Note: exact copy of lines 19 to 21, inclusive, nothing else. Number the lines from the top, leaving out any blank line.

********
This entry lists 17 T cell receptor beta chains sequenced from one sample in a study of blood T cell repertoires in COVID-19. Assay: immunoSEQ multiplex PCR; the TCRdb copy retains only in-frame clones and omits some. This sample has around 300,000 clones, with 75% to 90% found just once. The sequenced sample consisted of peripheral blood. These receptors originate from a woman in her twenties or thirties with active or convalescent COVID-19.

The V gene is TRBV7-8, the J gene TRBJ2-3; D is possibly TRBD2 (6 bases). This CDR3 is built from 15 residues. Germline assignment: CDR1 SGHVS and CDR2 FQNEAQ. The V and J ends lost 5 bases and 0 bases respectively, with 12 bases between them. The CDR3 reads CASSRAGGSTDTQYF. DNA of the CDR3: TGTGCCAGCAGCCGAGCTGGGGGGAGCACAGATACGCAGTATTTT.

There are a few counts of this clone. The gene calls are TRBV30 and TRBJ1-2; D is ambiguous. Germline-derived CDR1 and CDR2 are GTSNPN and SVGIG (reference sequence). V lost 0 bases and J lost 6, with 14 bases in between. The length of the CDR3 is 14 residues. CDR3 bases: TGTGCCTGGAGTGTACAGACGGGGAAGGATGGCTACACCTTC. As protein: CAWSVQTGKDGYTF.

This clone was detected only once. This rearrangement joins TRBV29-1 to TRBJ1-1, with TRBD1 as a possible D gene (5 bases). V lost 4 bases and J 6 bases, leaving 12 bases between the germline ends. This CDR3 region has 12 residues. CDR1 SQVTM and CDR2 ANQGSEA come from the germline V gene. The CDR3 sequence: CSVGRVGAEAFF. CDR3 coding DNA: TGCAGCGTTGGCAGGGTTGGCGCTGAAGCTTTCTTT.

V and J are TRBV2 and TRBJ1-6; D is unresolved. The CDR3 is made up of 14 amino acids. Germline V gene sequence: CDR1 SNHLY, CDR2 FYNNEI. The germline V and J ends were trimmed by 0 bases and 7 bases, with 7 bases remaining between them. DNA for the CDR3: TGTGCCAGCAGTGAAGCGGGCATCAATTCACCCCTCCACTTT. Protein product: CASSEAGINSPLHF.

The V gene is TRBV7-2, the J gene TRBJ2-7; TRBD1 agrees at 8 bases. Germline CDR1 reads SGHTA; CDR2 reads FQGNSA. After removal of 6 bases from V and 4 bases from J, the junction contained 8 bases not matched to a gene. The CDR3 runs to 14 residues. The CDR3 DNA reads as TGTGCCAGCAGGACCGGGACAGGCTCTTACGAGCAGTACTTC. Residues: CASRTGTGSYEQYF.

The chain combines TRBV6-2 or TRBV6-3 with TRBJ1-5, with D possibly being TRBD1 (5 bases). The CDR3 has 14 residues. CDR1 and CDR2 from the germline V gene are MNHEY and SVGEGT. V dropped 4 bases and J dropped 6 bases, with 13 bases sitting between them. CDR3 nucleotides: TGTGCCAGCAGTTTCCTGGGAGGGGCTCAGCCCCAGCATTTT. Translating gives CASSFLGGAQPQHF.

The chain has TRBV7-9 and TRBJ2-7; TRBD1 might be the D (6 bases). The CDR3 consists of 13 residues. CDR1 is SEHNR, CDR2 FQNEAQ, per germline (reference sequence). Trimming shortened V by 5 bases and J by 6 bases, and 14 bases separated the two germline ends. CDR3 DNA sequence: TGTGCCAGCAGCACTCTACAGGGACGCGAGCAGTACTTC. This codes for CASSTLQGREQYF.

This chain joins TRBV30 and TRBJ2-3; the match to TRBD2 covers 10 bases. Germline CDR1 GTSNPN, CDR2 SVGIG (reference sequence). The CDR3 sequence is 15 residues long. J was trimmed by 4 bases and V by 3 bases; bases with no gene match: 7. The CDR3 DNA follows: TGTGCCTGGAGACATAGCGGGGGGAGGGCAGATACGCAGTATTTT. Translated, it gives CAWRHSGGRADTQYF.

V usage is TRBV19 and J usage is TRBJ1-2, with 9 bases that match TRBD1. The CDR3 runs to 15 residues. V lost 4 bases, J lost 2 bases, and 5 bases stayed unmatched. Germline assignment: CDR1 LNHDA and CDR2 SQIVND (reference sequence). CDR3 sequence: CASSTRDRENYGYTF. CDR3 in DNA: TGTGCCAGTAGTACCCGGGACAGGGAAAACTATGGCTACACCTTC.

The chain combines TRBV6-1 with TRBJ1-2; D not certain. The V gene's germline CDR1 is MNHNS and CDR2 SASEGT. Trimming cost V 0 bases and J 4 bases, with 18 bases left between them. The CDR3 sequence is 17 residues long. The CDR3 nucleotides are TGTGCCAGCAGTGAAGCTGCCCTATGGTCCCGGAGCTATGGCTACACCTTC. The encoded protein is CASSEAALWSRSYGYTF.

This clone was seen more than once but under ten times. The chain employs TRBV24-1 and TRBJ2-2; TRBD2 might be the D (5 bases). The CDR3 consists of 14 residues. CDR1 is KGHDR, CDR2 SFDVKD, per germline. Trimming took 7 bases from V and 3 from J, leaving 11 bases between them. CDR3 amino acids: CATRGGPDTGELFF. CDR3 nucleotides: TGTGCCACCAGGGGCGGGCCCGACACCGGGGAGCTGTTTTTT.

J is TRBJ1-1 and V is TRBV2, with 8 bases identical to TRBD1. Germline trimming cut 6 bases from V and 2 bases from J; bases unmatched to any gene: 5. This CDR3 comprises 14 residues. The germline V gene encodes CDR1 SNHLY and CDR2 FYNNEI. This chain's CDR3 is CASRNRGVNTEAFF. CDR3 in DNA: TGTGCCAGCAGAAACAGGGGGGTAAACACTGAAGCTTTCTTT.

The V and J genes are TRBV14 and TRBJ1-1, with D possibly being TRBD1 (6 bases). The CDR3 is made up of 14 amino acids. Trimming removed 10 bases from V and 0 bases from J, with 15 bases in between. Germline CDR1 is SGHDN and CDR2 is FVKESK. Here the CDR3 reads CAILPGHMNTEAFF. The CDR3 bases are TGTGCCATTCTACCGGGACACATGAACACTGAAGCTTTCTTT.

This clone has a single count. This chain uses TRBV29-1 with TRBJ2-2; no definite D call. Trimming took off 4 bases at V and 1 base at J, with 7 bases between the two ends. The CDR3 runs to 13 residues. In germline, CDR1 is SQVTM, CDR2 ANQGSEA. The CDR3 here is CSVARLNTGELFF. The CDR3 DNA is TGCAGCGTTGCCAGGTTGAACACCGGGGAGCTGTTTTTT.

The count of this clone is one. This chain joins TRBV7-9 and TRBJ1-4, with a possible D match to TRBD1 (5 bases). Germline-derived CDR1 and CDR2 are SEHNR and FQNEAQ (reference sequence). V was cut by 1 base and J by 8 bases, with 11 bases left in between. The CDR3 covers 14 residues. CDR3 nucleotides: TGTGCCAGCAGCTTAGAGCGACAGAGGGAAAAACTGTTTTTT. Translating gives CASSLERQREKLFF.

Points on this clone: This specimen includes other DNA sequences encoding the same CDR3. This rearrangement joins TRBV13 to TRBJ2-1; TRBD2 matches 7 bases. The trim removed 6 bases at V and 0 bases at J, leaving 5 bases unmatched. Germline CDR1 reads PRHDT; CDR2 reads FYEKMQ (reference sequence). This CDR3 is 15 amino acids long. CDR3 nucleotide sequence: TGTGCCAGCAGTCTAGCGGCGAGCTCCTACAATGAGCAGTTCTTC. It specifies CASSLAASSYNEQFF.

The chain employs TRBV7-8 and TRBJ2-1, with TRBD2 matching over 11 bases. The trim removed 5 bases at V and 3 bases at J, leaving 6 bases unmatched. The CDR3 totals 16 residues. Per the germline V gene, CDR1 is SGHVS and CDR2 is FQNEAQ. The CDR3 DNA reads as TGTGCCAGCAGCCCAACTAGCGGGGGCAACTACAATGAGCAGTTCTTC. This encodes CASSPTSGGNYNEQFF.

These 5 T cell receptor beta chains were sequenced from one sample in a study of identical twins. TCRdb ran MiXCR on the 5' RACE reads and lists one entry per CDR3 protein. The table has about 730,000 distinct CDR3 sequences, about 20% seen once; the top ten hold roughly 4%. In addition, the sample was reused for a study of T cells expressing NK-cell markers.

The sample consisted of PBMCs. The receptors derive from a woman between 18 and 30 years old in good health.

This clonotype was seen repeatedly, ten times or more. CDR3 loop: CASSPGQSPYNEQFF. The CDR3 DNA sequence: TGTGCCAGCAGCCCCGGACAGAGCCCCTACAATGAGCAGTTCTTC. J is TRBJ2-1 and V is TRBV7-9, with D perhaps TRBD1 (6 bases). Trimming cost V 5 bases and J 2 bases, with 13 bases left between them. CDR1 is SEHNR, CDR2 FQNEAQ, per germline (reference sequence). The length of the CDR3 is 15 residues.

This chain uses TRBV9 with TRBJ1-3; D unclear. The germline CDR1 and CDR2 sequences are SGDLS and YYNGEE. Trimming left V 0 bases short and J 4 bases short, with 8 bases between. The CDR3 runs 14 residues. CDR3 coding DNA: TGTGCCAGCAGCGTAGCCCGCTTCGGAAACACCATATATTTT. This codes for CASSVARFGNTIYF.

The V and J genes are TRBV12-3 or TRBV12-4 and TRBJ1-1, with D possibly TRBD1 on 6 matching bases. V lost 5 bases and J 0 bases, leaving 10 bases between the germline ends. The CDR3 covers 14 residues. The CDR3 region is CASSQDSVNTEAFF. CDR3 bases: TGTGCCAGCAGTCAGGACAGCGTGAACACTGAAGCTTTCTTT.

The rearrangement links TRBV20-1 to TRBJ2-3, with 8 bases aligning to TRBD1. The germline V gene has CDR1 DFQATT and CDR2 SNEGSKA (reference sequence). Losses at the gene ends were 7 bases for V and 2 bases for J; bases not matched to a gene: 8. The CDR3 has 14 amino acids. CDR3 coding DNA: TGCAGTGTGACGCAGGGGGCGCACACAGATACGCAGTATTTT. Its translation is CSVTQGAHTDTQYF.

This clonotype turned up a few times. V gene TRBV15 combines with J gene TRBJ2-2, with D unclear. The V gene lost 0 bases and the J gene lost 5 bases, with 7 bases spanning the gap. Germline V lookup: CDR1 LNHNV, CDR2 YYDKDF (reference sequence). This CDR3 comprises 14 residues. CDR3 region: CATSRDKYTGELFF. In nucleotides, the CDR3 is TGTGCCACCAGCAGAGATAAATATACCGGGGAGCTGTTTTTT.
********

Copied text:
These 5 T cell receptor beta chains were sequenced from one sample in a study of identical twins. TCRdb ran MiXCR on the 5' RACE reads and lists one entry per CDR3 protein. The table has about 730,000 distinct CDR3 sequences, about 20% seen once; the top ten hold roughly 4%. In addition, the sample was reused for a study of T cells expressing NK-cell markers.

The sample consisted of PBMCs. The receptors derive from a woman between 18 and 30 years old in good health.

This clonotype was seen repeatedly, ten times or more. CDR3 loop: CASSPGQSPYNEQFF. The CDR3 DNA sequence: TGTGCCAGCAGCCCCGGACAGAGCCCCTACAATGAGCAGTTCTTC. J is TRBJ2-1 and V is TRBV7-9, with D perhaps TRBD1 (6 bases). Trimming cost V 5 bases and J 2 bases, with 13 bases left between them. CDR1 is SEHNR, CDR2 FQNEAQ, per germline (reference sequence). The length of the CDR3 is 15 residues.